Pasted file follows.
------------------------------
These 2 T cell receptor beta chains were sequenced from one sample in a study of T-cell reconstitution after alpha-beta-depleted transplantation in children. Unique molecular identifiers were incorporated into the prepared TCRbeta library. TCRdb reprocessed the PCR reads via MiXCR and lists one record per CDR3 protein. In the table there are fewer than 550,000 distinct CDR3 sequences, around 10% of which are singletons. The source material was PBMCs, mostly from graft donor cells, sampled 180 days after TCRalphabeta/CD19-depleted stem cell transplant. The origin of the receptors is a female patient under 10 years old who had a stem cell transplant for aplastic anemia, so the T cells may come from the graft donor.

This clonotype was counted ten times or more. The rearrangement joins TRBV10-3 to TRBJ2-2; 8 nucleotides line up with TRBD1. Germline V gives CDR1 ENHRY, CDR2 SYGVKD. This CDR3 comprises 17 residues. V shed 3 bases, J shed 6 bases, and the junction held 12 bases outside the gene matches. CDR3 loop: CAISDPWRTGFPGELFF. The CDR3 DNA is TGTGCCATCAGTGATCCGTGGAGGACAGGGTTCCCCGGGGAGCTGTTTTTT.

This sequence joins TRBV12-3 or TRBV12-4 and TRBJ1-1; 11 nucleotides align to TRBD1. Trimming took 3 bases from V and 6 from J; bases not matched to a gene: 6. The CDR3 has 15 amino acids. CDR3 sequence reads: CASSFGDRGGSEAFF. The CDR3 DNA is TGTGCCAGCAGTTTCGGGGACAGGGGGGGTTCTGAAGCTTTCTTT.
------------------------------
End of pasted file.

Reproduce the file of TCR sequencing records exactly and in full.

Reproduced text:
These 2 T cell receptor beta chains were sequenced from one sample in a study of T-cell reconstitution after alpha-beta-depleted transplantation in children. Unique molecular identifiers were incorporated into the prepared TCRbeta library. TCRdb reprocessed the PCR reads via MiXCR and lists one record per CDR3 protein. In the table there are fewer than 550,000 distinct CDR3 sequences, around 10% of which are singletons. The source material was PBMCs, mostly from graft donor cells, sampled 180 days after TCRalphabeta/CD19-depleted stem cell transplant. The origin of the receptors is a female patient under 10 years old who had a stem cell transplant for aplastic anemia, so the T cells may come from the graft donor.

This clonotype was counted ten times or more. The rearrangement joins TRBV10-3 to TRBJ2-2; 8 nucleotides line up with TRBD1. Germline V gives CDR1 ENHRY, CDR2 SYGVKD. This CDR3 comprises 17 residues. V shed 3 bases, J shed 6 bases, and the junction held 12 bases outside the gene matches. CDR3 loop: CAISDPWRTGFPGELFF. The CDR3 DNA is TGTGCCATCAGTGATCCGTGGAGGACAGGGTTCCCCGGGGAGCTGTTTTTT.

This sequence joins TRBV12-3 or TRBV12-4 and TRBJ1-1; 11 nucleotides align to TRBD1. Trimming took 3 bases from V and 6 from J; bases not matched to a gene: 6. The CDR3 has 15 amino acids. CDR3 sequence reads: CASSFGDRGGSEAFF. The CDR3 DNA is TGTGCCAGCAGTTTCGGGGACAGGGGGGGTTCTGAAGCTTTCTTT.